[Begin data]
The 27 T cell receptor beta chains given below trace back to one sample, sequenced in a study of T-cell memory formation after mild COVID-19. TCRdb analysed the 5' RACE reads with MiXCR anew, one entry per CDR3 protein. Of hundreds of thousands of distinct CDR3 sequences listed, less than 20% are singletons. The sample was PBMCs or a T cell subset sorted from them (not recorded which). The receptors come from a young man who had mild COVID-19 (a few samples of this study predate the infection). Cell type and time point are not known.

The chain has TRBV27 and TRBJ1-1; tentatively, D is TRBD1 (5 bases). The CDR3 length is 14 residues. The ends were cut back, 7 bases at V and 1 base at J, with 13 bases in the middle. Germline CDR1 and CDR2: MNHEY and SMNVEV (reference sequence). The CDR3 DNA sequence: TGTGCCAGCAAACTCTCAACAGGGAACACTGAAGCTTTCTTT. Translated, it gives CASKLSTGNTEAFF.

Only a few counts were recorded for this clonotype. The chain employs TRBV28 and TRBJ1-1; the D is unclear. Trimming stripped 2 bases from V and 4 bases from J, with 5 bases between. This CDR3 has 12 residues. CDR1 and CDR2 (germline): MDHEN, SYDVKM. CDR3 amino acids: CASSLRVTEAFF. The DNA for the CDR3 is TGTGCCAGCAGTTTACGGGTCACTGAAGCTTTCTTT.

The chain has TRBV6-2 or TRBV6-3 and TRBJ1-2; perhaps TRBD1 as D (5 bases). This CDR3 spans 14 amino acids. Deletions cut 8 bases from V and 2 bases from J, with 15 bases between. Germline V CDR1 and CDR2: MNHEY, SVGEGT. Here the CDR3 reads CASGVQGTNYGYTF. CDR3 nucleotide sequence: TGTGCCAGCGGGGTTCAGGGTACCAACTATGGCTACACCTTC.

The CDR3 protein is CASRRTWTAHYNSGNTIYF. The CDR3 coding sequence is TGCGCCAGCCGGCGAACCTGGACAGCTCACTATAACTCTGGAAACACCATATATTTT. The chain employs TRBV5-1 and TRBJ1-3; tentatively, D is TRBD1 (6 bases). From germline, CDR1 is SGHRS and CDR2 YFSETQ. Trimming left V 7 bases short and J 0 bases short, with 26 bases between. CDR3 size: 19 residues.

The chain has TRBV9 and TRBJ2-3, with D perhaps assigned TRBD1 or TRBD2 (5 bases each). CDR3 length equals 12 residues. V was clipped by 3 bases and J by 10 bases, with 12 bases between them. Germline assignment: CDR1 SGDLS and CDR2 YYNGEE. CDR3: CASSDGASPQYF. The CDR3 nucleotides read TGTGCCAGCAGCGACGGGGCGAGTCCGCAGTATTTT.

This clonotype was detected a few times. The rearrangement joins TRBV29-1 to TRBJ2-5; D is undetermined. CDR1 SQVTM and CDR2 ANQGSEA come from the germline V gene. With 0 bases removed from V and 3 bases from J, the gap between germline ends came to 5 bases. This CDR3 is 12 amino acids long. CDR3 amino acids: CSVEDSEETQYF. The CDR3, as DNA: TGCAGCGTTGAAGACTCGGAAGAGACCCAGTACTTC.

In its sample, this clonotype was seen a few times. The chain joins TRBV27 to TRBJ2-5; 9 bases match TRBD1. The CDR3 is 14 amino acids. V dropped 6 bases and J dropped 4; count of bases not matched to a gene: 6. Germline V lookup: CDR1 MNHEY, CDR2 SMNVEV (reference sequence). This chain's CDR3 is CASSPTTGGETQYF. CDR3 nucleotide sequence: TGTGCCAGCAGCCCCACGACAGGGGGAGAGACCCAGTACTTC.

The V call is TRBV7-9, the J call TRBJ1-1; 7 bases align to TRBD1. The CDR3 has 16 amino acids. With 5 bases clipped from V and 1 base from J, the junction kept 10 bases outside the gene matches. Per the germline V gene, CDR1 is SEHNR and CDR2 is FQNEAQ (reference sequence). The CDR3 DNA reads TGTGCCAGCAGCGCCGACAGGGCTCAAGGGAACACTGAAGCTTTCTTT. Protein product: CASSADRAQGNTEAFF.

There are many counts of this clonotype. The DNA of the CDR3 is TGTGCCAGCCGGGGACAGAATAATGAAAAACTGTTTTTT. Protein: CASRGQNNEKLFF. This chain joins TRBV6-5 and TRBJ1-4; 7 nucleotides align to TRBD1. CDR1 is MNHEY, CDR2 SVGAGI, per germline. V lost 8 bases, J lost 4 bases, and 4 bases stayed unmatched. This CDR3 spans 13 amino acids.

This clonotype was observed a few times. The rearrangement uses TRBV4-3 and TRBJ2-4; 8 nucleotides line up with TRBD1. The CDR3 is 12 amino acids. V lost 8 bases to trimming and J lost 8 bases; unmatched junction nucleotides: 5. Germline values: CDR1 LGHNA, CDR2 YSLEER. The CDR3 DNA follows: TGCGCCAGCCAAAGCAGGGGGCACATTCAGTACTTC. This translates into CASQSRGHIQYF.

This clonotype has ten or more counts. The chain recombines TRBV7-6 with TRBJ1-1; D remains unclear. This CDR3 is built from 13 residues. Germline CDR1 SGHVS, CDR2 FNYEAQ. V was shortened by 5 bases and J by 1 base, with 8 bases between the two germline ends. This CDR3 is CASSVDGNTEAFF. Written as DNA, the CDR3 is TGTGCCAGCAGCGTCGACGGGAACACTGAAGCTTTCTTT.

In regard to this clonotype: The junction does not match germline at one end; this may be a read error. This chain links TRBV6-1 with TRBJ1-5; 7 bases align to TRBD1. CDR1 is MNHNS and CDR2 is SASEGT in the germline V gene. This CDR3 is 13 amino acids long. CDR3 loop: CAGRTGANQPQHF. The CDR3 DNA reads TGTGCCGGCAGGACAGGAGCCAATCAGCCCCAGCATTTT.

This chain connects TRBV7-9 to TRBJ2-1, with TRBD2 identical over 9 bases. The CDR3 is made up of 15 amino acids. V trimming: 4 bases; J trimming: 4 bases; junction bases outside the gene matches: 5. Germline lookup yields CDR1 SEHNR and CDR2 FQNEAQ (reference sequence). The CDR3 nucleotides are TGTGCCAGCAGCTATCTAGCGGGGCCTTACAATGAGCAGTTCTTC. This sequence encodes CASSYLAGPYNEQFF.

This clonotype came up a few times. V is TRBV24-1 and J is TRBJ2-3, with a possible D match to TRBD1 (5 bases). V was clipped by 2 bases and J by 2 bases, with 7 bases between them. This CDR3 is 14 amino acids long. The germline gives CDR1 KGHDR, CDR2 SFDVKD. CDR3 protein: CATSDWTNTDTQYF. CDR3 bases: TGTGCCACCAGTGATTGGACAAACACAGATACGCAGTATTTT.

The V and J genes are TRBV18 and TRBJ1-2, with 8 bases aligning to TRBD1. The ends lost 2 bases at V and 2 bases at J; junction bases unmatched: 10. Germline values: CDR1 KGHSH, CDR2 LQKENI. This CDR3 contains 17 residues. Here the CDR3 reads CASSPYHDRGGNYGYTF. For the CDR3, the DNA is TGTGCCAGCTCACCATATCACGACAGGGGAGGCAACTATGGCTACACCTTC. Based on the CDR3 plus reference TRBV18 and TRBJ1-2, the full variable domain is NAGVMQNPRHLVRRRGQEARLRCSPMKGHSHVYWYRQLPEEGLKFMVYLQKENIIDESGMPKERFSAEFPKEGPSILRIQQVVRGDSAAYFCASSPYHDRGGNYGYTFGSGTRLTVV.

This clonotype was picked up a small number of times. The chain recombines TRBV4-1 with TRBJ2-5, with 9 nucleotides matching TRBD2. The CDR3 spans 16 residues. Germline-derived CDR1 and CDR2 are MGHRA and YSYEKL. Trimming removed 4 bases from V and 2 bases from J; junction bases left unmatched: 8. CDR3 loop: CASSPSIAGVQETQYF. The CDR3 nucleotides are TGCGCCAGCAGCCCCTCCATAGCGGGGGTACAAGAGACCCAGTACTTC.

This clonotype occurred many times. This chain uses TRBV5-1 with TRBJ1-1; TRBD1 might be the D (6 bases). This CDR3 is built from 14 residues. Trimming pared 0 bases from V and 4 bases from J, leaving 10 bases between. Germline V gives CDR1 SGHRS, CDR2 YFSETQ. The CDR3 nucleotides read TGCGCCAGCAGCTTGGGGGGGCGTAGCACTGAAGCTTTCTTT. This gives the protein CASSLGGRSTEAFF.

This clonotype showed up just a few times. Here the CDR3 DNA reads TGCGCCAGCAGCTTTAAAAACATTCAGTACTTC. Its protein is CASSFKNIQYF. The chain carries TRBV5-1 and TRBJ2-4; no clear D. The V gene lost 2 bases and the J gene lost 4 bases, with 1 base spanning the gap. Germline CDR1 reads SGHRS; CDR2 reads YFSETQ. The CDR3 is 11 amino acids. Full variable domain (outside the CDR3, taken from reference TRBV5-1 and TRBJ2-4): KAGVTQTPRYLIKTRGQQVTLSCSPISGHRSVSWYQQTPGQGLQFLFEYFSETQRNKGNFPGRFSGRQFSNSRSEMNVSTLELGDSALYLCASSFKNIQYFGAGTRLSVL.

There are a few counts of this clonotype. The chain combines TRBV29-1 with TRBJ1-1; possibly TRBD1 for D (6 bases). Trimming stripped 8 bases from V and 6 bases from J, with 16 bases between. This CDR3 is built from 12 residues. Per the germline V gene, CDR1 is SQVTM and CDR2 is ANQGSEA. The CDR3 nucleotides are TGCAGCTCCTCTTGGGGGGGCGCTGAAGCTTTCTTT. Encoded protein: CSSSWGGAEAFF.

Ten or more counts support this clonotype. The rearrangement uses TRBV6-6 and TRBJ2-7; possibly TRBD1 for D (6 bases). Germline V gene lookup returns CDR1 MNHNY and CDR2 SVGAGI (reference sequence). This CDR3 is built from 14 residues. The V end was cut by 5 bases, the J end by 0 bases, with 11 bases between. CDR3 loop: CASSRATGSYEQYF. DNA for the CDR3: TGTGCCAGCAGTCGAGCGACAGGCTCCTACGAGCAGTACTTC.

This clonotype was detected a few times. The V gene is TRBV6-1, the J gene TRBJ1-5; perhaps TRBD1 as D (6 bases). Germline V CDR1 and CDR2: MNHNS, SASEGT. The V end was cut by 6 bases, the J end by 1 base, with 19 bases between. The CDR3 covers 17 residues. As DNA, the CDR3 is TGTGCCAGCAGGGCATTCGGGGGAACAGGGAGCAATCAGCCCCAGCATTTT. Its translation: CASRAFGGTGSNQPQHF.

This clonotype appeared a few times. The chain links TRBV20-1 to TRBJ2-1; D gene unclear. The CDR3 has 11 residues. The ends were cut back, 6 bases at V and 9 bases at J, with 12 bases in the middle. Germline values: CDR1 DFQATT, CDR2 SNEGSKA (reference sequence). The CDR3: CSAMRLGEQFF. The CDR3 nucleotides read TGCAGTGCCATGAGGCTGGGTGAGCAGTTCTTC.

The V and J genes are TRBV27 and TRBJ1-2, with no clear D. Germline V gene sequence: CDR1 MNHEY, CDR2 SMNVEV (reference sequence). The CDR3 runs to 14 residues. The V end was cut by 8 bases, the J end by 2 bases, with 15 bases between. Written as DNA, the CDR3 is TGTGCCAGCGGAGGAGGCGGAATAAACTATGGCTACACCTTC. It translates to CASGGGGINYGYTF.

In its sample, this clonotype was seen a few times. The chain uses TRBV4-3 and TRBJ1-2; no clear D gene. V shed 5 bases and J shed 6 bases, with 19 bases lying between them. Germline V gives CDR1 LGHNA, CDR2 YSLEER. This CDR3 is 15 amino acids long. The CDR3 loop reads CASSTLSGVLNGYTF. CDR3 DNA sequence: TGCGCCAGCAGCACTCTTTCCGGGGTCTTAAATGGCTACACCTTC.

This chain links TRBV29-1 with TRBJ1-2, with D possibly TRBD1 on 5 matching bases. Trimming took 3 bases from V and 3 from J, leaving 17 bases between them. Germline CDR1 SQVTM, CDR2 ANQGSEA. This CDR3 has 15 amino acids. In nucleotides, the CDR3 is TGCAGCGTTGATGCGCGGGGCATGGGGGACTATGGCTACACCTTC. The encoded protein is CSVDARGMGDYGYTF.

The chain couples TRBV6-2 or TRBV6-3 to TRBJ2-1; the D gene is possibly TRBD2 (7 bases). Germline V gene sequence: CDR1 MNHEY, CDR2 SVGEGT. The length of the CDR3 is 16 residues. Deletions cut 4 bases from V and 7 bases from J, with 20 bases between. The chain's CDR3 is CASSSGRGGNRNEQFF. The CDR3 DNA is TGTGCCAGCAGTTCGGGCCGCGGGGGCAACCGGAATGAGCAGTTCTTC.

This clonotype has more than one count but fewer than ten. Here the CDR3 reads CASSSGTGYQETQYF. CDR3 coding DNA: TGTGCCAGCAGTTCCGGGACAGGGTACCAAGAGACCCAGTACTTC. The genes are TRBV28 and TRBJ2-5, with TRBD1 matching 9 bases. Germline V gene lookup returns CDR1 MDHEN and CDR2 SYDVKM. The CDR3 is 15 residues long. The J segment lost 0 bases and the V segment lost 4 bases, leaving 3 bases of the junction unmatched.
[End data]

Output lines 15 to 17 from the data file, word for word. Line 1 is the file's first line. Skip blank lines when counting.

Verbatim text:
This clonotype came up a few times. V is TRBV24-1 and J is TRBJ2-3, with a possible D match to TRBD1 (5 bases). V was clipped by 2 bases and J by 2 bases, with 7 bases between them. This CDR3 is 14 amino acids long. The germline gives CDR1 KGHDR, CDR2 SFDVKD. CDR3 protein: CATSDWTNTDTQYF. CDR3 bases: TGTGCCACCAGTGATTGGACAAACACAGATACGCAGTATTTT.

The V and J genes are TRBV18 and TRBJ1-2, with 8 bases aligning to TRBD1. The ends lost 2 bases at V and 2 bases at J; junction bases unmatched: 10. Germline values: CDR1 KGHSH, CDR2 LQKENI. This CDR3 contains 17 residues. Here the CDR3 reads CASSPYHDRGGNYGYTF. For the CDR3, the DNA is TGTGCCAGCTCACCATATCACGACAGGGGAGGCAACTATGGCTACACCTTC. Based on the CDR3 plus reference TRBV18 and TRBJ1-2, the full variable domain is NAGVMQNPRHLVRRRGQEARLRCSPMKGHSHVYWYRQLPEEGLKFMVYLQKENIIDESGMPKERFSAEFPKEGPSILRIQQVVRGDSAAYFCASSPYHDRGGNYGYTFGSGTRLTVV.

This clonotype was picked up a small number of times. The chain recombines TRBV4-1 with TRBJ2-5, with 9 nucleotides matching TRBD2. The CDR3 spans 16 residues. Germline-derived CDR1 and CDR2 are MGHRA and YSYEKL. Trimming removed 4 bases from V and 2 bases from J; junction bases left unmatched: 8. CDR3 loop: CASSPSIAGVQETQYF. The CDR3 nucleotides are TGCGCCAGCAGCCCCTCCATAGCGGGGGTACAAGAGACCCAGTACTTC.